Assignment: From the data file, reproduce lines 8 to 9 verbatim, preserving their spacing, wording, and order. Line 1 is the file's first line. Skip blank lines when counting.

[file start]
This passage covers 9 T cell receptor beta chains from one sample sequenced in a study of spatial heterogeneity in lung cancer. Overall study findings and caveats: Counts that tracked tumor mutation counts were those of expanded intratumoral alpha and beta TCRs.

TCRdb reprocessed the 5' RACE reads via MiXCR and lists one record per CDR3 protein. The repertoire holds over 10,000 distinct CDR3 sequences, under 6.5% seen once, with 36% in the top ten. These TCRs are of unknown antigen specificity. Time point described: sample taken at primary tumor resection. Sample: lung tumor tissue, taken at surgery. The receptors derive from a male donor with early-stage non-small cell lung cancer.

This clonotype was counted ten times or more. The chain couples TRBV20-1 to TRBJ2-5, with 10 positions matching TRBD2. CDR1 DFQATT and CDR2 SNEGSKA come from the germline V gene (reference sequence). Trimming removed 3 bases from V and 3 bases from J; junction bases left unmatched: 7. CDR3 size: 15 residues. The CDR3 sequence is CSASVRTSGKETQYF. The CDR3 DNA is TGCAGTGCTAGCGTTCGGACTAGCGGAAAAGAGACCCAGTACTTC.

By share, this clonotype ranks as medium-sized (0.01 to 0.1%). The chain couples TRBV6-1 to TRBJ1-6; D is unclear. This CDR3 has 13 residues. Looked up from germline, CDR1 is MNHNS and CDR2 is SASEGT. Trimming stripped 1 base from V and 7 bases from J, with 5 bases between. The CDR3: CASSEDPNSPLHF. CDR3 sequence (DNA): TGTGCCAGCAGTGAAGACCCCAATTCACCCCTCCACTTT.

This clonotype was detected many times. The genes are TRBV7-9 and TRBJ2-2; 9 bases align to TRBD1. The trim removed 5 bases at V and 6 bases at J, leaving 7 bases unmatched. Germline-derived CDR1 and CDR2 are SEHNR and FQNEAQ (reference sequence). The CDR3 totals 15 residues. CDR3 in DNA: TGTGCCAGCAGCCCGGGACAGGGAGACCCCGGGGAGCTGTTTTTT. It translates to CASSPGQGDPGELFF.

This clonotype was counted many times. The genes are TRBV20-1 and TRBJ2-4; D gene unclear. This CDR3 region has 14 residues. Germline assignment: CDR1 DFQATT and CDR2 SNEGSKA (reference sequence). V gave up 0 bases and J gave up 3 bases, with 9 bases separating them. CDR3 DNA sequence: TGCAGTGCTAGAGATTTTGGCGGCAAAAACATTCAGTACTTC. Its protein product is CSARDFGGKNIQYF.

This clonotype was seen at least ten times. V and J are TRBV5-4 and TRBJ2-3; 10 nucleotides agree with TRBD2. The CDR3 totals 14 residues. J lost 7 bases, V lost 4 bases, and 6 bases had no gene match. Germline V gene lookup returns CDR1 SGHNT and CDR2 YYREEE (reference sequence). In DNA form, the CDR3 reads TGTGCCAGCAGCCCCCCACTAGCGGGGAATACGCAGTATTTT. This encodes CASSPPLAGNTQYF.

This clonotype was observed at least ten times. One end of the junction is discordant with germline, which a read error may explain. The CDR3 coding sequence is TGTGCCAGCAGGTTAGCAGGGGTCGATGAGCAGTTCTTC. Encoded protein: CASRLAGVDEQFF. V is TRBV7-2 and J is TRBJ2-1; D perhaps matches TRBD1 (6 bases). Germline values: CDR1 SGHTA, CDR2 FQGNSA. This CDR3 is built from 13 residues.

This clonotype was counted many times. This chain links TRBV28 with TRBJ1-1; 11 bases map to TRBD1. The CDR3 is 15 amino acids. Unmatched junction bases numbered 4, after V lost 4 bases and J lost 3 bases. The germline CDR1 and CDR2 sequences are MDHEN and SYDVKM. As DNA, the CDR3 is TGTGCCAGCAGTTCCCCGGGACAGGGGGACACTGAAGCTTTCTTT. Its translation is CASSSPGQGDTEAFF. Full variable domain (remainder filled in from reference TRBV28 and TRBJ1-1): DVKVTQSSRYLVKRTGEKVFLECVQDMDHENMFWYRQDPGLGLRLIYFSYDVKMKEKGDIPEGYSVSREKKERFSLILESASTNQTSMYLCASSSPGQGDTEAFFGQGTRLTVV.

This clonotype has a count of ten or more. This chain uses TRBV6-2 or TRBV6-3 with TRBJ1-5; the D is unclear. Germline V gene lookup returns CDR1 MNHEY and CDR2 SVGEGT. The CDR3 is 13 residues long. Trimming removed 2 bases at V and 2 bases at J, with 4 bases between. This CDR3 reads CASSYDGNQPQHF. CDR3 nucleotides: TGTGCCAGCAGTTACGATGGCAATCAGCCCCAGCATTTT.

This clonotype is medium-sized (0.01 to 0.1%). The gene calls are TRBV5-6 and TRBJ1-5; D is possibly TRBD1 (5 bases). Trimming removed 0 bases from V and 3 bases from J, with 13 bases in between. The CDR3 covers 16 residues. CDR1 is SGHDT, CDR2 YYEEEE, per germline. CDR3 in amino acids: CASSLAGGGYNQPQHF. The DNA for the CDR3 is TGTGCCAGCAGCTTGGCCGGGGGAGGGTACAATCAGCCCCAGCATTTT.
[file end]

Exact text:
This clonotype was observed at least ten times. One end of the junction is discordant with germline, which a read error may explain. The CDR3 coding sequence is TGTGCCAGCAGGTTAGCAGGGGTCGATGAGCAGTTCTTC. Encoded protein: CASRLAGVDEQFF. V is TRBV7-2 and J is TRBJ2-1; D perhaps matches TRBD1 (6 bases). Germline values: CDR1 SGHTA, CDR2 FQGNSA. This CDR3 is built from 13 residues.

This clonotype was counted many times. This chain links TRBV28 with TRBJ1-1; 11 bases map to TRBD1. The CDR3 is 15 amino acids. Unmatched junction bases numbered 4, after V lost 4 bases and J lost 3 bases. The germline CDR1 and CDR2 sequences are MDHEN and SYDVKM. As DNA, the CDR3 is TGTGCCAGCAGTTCCCCGGGACAGGGGGACACTGAAGCTTTCTTT. Its translation is CASSSPGQGDTEAFF. Full variable domain (remainder filled in from reference TRBV28 and TRBJ1-1): DVKVTQSSRYLVKRTGEKVFLECVQDMDHENMFWYRQDPGLGLRLIYFSYDVKMKEKGDIPEGYSVSREKKERFSLILESASTNQTSMYLCASSSPGQGDTEAFFGQGTRLTVV.